It’s visualization time. Picture yourself in the following situation (and it’s definitely one that we’ve all been in at one time or another): You’re seated at a dinner party and you need to get up to go get another drink. But before you can get to it, you have to make the awkward squeeze between another guest’s chair and the wall. On the way out you’re wondering, “Can I even fit through that space without knocking her chair forward?” The way back is even worse because of the added possibility of spillage while squeezing through. I’m sure you get the picture; this situation is not fun for anyone involved.
Our two goals in arranging your dining room furniture are simple: One, leave plenty of space for people to move around comfortably without bumping into furniture. Two, make sure your table and chairs are good fits for each other (in height and width), so that there’s no unintentional knee-grazing or elbow-bumping.
Pay close attention to the tips below, and together we’ll make sure that the awkward squeeze scenario never happens in your dining room.
Take time out for art. Make a detailed scale drawing of the room you are going to use the dining table in. Next, draw scaled cutouts of the items already in the room so that you can try out different furniture arrangements.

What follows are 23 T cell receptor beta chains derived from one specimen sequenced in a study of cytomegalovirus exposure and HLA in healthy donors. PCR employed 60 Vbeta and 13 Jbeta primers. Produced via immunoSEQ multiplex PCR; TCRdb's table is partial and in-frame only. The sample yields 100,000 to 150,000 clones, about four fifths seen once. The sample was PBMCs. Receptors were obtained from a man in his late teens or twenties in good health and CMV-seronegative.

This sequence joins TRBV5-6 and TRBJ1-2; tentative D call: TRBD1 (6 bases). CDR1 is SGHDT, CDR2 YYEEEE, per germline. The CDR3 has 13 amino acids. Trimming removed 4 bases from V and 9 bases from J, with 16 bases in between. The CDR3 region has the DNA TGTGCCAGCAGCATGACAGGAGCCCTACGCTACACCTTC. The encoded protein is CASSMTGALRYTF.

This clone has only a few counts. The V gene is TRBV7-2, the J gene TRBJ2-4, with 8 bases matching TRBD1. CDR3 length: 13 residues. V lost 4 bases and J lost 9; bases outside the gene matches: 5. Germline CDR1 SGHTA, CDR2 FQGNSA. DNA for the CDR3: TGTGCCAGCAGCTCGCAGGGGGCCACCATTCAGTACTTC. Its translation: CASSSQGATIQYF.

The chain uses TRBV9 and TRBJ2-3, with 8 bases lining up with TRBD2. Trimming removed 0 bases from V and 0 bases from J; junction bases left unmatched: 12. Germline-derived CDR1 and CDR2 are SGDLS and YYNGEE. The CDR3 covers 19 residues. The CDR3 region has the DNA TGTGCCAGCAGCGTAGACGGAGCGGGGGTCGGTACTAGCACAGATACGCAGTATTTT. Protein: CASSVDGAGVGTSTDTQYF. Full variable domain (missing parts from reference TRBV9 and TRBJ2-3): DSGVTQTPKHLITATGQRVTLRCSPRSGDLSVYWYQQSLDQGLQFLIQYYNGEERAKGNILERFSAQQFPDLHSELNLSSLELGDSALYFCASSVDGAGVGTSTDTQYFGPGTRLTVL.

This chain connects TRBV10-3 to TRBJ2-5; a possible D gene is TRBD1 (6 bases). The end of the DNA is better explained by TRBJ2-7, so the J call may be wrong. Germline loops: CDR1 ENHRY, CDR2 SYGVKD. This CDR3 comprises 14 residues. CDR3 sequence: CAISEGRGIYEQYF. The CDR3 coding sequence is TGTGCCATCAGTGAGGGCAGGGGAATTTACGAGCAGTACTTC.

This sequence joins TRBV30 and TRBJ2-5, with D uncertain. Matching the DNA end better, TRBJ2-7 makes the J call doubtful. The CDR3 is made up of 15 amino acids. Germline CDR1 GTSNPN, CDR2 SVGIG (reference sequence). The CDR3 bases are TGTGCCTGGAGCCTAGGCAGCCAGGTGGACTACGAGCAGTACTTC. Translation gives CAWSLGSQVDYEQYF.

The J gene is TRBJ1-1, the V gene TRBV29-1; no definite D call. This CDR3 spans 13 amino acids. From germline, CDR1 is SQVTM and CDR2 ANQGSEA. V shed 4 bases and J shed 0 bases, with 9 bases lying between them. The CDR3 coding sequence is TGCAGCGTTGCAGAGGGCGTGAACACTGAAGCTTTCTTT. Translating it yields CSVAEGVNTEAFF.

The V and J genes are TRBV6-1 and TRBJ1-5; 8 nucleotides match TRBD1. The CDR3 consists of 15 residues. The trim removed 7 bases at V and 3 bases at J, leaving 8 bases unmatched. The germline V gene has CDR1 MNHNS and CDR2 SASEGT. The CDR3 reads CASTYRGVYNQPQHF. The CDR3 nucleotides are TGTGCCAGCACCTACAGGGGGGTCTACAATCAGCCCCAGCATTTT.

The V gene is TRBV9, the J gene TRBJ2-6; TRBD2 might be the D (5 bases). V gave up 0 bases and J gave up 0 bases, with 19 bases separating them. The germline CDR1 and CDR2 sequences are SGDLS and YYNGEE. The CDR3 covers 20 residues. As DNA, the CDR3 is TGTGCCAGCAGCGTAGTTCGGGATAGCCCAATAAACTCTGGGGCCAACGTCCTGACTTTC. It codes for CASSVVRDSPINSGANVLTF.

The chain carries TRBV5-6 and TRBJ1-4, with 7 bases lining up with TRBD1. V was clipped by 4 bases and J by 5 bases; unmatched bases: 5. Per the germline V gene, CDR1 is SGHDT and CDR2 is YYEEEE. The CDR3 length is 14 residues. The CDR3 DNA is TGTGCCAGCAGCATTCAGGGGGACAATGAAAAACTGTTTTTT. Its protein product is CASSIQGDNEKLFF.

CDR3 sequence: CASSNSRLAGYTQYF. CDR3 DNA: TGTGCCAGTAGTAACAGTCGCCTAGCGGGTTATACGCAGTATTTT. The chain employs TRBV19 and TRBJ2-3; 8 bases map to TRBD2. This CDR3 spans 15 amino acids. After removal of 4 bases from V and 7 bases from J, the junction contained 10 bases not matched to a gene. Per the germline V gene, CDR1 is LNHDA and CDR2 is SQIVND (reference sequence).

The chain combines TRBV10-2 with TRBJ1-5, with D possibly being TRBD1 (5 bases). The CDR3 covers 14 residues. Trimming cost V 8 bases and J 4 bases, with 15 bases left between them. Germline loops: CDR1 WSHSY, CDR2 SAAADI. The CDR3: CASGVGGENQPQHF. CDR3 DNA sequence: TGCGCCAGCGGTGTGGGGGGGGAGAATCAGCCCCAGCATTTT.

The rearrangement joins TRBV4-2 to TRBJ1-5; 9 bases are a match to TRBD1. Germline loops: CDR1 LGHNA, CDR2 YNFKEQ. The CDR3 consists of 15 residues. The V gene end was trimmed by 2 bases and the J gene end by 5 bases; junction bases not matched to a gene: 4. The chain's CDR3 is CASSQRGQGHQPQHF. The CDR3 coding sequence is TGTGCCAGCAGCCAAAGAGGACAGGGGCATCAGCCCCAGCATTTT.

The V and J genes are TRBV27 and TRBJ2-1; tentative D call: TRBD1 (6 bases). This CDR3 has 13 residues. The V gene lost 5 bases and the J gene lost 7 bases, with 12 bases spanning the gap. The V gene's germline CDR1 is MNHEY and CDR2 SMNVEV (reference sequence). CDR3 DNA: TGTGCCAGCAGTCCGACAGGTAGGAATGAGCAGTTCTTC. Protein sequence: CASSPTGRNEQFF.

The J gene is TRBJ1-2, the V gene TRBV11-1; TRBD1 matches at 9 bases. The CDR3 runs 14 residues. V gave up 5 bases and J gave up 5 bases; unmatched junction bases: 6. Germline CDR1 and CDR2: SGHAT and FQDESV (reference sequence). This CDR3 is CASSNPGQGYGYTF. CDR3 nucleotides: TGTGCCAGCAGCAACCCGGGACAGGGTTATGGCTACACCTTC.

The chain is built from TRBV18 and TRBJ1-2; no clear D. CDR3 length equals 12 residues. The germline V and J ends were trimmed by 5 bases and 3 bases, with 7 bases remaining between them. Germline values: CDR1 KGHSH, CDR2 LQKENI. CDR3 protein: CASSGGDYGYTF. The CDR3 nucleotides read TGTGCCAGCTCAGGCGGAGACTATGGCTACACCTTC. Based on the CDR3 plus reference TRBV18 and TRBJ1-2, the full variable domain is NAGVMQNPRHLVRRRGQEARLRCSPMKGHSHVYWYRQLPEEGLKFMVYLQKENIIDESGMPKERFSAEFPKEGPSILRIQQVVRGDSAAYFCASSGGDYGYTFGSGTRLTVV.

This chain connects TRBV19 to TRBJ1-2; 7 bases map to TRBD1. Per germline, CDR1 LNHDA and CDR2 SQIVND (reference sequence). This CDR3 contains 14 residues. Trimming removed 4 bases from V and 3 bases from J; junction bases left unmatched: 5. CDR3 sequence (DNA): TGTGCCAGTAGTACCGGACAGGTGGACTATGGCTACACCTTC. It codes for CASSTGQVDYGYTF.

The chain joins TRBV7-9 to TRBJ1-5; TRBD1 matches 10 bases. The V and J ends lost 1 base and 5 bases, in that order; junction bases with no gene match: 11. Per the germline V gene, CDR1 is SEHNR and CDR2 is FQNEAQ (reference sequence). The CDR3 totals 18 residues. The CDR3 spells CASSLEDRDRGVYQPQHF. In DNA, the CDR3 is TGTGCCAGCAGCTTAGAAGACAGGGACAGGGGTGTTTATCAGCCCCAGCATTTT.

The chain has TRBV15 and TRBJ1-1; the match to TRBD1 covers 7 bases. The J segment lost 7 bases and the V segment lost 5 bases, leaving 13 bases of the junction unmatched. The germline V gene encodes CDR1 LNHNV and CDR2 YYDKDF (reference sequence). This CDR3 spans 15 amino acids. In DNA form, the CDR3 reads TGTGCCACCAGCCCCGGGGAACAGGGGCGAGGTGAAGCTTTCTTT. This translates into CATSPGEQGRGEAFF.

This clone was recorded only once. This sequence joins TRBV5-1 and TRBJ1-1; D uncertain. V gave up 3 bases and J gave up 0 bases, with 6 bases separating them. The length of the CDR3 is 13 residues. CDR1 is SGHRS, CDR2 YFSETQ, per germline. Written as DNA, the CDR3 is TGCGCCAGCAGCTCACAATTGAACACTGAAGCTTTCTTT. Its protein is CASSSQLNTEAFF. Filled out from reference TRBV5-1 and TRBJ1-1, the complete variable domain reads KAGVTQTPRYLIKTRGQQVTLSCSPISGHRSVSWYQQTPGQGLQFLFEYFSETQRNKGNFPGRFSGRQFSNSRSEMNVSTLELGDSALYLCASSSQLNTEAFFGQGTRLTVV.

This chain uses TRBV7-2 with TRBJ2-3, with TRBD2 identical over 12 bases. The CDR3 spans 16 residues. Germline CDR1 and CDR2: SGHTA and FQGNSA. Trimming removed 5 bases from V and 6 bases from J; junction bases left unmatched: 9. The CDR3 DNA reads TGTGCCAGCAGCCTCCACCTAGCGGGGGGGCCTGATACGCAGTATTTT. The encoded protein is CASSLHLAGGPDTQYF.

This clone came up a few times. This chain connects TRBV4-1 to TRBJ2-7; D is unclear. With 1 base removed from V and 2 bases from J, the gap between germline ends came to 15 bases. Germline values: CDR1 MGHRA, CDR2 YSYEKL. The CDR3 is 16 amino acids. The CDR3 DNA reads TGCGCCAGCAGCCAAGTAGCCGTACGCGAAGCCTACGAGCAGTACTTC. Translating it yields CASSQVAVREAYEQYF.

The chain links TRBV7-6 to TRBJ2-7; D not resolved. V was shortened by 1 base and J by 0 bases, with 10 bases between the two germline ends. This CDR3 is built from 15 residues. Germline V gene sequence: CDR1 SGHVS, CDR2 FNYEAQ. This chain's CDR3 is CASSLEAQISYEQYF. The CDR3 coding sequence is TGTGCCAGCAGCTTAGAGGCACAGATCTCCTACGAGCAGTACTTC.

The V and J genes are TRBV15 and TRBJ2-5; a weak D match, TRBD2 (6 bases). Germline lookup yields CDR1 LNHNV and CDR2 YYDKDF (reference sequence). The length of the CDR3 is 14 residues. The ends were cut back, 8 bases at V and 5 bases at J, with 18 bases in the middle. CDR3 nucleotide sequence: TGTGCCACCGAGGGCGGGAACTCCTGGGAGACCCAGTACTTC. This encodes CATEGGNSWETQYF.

Measure, measure, measure. There’s no need for your dining area to be crammed. Take stock of how much room you have, and make sure you get the dining room table that best fits that space.
- A good rule of thumb is to leave 5-6 feet from the edge of the table to the wall. Half of that space is needed for guests to scoot their chairs out, and the other half is necessary as a traffic lane around the table for serving or moving about. Bear in mind that armchairs take up a little more space than chairs without arms.
- The table length and width you need depends on how many people you want to comfortably seat. The average diner needs 22 inches of space above the table (body + elbow room) and 14 inches of dining table depth under the table.
- A comfortable dining room table height is typically 28-30 inches above the floor. The optimal height for a dining chair seat is 11-13 inches from beneath the top of the dining table. A standard dining chair is usually 18-20 inches from the seat to the floor.
Think about the future. Now that you’ve done your measuring and made your scale drawings, here’s one last bit of food for thought: Will there be occasions where you want to seat more people than your table typically allows? If so, in allotting your dining room space, think about whether or not you have room for a table that expands or has a larger, removable tabletop.